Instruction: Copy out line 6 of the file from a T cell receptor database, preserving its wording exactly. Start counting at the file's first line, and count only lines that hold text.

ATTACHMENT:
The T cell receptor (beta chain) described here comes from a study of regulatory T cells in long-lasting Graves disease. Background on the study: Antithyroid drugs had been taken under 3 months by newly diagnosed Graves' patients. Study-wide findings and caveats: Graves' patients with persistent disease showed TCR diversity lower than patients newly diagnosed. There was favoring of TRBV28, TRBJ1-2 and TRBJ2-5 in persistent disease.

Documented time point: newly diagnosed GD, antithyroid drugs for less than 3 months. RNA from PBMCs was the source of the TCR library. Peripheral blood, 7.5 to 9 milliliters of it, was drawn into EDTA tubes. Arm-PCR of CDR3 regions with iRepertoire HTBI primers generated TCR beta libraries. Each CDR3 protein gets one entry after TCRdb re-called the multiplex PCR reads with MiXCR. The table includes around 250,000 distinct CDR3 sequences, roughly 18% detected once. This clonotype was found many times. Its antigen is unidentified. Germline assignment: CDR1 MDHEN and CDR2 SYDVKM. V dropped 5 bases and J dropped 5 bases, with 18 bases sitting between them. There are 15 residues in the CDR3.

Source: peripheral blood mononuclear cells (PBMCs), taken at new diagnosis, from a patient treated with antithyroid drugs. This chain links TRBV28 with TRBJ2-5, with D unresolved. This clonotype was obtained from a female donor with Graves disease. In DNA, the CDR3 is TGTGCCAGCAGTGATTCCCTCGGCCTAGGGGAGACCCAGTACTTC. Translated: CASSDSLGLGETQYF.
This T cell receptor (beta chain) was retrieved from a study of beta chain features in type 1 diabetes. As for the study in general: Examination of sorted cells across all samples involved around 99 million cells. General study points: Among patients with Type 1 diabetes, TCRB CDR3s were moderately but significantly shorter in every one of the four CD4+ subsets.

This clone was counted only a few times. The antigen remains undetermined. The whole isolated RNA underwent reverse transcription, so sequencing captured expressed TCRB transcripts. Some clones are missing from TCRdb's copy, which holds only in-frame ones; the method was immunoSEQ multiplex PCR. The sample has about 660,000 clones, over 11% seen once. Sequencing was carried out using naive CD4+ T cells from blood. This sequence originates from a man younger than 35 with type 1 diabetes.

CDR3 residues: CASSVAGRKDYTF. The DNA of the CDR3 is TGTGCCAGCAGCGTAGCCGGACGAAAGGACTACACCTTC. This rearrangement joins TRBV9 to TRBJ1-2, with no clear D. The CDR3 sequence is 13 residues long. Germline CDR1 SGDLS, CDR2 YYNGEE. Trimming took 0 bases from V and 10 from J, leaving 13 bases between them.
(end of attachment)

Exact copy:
CDR3 residues: CASSVAGRKDYTF. The DNA of the CDR3 is TGTGCCAGCAGCGTAGCCGGACGAAAGGACTACACCTTC. This rearrangement joins TRBV9 to TRBJ1-2, with no clear D. The CDR3 sequence is 13 residues long. Germline CDR1 SGDLS, CDR2 YYNGEE. Trimming took 0 bases from V and 10 from J, leaving 13 bases between them.